Tag Archives: christmas

Grace at Christmas…

Please excuse a second post today, but I think you will agree that it is a timely message worth re-sharing as Christmas draws near this can be such a difficult time of year for so many people. I hope you will find comfort and encouragement in this post.

     Christmas is a time when memories are made. Christmas is also a season of grace.

     Two years ago, I wrote about a special Christmastime memory that occurred during the most painful season of my life journey. I think the story is worth repeating, and hope in some small way, it may speak to your heart.

     Each December, I’m reminded of THAT Christmas. I felt certain it was destined to be unhappy. Instead, it has become one of my most cherished memories.

     A month before Christmas, my unwanted divorce was finalized. All during December, a cloud of doom and gloom hovered over my heart.

     Realizing it was going to be a difficult time for their daughter, my mom and dad arrived to spend Christmas Eve with my two-and-a-half-year-old daughter and me in our tiny little rental house, located across the road from railroad tracks. At that time, it was all I could afford on my secretary salary and child support income.

     Angie had no inkling all was not well in her little world. She adored her grandparents, and they adored her. She was delighted by the little Christmas tree, festooned with bright bulbs and lights. She was ecstatic about all the “pwesents” under the tree. Her bubbly, bouncy personality brought so much joy and laughter. But, Angie went to bed before 8:00 p.m., which left several hours for me to deal with heartbreaking memories and the foreboding of a fearful future.

     Christmas Eve didn’t keep Mom from going to bed at her usual early hour. Afterward, Dad and I settled down to watch TV. As nighttime deepened, we could see through the window snow beginning to fall.

     Midnight was nearing when Dad asked if I’d like to go for a walk. Donning coats, hats, gloves, boots and scarves, we left the house, prepared to walk into Christmas morn.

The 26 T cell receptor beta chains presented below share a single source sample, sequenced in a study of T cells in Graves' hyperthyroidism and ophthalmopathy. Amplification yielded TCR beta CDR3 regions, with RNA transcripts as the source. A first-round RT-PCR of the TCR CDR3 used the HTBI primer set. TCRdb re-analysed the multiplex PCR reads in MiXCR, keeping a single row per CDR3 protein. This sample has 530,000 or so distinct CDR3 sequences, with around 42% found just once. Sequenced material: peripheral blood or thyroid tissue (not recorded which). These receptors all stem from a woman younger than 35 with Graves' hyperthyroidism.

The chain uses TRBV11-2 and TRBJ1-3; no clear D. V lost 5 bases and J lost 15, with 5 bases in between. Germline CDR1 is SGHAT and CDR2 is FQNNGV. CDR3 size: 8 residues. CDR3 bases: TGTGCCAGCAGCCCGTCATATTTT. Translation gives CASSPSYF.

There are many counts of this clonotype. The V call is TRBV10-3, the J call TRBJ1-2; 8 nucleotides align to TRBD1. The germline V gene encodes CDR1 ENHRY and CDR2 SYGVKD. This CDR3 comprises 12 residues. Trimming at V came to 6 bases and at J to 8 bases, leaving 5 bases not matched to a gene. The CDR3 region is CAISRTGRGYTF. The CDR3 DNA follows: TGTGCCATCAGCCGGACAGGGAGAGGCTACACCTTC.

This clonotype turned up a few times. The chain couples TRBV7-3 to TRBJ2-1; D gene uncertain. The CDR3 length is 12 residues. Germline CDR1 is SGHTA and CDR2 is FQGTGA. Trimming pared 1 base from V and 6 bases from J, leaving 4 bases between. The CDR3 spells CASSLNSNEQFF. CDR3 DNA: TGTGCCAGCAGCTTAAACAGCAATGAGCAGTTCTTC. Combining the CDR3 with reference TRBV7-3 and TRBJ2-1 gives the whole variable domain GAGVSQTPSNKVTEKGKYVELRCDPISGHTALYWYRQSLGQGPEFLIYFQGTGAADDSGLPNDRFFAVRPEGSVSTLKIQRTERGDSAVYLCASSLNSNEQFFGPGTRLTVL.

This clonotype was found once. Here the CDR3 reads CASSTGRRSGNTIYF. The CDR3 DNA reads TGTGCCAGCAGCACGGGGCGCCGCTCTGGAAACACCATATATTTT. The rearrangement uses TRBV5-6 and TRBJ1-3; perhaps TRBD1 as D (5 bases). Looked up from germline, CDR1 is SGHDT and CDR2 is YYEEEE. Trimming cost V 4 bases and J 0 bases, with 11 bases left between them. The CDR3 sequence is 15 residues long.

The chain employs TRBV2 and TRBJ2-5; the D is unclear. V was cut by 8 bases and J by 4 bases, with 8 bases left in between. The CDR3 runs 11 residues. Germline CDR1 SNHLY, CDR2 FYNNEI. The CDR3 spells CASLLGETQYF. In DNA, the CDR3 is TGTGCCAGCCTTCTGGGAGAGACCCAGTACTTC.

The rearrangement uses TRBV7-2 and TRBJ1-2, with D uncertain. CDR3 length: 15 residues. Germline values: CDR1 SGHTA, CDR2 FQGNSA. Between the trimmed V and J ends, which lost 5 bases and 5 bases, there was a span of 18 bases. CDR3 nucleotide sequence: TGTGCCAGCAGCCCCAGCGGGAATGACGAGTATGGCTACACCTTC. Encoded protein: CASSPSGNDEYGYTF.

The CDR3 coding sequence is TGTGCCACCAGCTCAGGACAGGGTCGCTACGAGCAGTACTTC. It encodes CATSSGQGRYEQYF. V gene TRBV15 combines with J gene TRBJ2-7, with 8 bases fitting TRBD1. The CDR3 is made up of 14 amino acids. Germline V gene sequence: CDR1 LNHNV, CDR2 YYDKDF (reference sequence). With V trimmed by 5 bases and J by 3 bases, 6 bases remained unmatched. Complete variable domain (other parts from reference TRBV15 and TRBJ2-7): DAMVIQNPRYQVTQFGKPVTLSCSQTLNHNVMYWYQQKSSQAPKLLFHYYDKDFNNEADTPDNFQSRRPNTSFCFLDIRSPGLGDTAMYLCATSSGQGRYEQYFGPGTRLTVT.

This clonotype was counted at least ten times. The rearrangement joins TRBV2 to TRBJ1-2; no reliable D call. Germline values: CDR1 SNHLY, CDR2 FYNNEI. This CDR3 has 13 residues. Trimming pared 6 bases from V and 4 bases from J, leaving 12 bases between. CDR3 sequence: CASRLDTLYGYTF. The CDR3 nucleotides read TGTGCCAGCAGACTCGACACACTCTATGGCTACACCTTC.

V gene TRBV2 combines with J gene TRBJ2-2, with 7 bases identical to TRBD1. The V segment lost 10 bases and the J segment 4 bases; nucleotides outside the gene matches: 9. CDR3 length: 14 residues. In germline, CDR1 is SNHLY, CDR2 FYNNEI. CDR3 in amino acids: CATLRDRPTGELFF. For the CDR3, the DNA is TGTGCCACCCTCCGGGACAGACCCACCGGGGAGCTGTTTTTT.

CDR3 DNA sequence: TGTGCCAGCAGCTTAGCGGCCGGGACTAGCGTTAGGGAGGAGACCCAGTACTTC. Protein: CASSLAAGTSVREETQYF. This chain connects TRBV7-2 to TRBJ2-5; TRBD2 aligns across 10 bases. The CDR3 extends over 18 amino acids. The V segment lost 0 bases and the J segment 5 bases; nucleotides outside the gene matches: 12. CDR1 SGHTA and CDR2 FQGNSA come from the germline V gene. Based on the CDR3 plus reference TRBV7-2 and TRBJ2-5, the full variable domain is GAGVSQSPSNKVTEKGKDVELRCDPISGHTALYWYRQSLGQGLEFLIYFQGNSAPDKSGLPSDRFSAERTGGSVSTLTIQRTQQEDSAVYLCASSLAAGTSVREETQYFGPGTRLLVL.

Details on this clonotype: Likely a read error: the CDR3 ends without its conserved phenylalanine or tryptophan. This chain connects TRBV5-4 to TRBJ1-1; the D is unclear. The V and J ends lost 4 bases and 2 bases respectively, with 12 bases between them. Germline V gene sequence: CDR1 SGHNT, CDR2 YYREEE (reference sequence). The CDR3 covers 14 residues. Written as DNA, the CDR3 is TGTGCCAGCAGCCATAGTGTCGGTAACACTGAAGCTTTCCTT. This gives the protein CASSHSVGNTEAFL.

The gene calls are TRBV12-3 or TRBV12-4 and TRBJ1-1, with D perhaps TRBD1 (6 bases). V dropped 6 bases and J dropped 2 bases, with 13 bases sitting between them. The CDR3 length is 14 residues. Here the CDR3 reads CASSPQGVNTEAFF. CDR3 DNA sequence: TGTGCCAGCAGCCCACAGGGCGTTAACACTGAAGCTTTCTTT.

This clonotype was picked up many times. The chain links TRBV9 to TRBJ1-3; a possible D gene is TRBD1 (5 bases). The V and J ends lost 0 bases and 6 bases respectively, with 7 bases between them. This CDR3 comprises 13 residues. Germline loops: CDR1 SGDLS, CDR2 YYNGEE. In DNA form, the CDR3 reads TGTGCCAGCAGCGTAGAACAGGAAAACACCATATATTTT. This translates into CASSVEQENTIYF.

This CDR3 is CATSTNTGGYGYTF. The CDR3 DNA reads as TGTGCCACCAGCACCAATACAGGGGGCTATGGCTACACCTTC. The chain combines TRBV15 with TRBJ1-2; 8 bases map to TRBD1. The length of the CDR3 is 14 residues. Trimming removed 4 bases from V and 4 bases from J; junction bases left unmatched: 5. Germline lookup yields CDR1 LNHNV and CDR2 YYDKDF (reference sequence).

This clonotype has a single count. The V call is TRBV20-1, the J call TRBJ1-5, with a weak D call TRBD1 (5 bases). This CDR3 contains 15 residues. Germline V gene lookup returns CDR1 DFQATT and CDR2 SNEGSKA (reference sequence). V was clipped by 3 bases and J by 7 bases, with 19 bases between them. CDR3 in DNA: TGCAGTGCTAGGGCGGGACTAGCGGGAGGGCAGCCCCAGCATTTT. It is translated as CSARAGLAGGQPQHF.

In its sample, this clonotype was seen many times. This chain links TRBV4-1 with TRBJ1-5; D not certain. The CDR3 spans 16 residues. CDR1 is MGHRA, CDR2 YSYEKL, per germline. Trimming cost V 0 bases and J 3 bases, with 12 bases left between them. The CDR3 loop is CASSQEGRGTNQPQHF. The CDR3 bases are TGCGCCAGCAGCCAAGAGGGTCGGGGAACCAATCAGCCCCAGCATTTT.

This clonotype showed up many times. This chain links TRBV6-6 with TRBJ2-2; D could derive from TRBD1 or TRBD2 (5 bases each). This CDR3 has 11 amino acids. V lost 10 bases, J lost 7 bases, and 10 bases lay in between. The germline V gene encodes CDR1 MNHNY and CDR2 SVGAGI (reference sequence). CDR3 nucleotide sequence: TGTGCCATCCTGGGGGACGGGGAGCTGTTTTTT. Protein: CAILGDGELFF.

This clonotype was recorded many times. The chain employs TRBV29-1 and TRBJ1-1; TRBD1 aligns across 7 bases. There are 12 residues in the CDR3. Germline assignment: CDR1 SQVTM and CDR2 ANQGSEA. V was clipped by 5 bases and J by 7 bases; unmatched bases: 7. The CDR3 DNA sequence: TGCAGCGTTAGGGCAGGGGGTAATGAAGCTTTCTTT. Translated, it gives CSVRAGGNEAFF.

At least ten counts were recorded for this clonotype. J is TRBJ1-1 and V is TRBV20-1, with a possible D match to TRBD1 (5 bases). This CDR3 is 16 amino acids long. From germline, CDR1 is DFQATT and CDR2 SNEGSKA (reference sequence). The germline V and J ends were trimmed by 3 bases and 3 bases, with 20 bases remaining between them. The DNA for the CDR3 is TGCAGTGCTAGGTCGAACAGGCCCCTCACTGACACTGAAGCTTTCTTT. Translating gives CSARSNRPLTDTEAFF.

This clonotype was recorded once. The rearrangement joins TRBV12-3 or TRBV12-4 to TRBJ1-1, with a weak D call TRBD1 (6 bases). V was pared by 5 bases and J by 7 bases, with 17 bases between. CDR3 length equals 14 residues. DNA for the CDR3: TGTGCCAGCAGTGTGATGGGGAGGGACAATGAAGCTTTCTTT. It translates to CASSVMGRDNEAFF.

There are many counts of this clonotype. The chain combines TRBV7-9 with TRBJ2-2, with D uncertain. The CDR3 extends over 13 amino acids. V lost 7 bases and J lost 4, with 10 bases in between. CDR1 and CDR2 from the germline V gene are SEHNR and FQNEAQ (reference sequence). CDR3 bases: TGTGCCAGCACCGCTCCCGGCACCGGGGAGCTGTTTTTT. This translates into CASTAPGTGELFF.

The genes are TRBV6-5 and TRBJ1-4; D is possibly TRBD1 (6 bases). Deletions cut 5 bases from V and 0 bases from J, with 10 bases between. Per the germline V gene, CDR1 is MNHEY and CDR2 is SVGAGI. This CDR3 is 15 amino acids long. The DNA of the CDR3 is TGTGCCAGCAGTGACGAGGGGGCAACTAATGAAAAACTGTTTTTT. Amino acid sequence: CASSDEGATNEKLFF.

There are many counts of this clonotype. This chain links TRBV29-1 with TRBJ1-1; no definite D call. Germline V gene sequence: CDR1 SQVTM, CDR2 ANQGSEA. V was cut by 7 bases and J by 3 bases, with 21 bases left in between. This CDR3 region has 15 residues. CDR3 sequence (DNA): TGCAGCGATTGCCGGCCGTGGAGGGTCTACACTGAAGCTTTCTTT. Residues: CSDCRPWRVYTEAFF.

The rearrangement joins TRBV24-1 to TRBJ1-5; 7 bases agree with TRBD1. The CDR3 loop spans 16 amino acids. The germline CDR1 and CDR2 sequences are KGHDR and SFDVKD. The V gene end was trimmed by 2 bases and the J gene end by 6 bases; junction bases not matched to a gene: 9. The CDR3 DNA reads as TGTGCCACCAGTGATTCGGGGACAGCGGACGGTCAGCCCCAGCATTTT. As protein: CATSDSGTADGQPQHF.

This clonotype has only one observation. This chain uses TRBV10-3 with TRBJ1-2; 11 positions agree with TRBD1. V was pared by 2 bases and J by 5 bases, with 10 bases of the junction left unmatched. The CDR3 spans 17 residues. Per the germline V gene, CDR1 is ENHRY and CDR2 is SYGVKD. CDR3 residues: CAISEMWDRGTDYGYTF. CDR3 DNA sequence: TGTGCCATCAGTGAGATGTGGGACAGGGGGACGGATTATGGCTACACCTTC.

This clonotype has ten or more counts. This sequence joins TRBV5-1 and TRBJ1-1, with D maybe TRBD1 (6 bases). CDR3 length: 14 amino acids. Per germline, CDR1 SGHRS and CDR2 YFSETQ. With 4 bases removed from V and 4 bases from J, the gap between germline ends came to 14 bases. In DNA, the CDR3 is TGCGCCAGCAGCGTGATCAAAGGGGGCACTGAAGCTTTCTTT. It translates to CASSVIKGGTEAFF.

The night was perfect—much like a scene concluding one of those Hallmark Christmas movies. Not even a slight breeze disturbed the silent night. Huge wet snowflakes fell softly from an inky sky. Beams of light from the moon and streetlamps sparkled on the snowy white blanket.

     There was something so special about that brand-new blanket of snow. For several minutes, it insulated me from the interior noise that had been clanging in my soul for many months. The snow’s unmarred freshness spoke to my spirit about a clean slate, bringing the promise of new beginning.

     Jerry Sittser, in his excellent book about loss and grief, A Grace Disguised, reminded me of my period of personal loss when speaking of his own horrific season of grief. He wrote, “However difficult…I had to learn how to build a new life for myself and my family. My new circumstances were a given; my response was not. The tragedy became the catalyst for creative action.”

     Dad and I didn’t speak during the walk. Our only communication was the unspoken camaraderie between a father and his child. Looking back on that event, I think I sensed I could trust my dad would be there for me. I believe on some spiritual level, I knew my earthly father’s trustworthiness reflected the faithfulness of my Heavenly Father.

     Many passages in my copy of A Grace Disguised are highlighted. One says, “I want to honor the dead who have gone before me and bless the living who will come after me. Whether and to what extent I succeed will depend on the choices I made and the grace I receive.”

     Today, I honor my earthly father who has gone before me. The grace I received during the walk Dad and I took that long-past Christmas Eve when my emotions were bruised badly, and my spirit nearly broken, gave me courage to walk into a season of healing.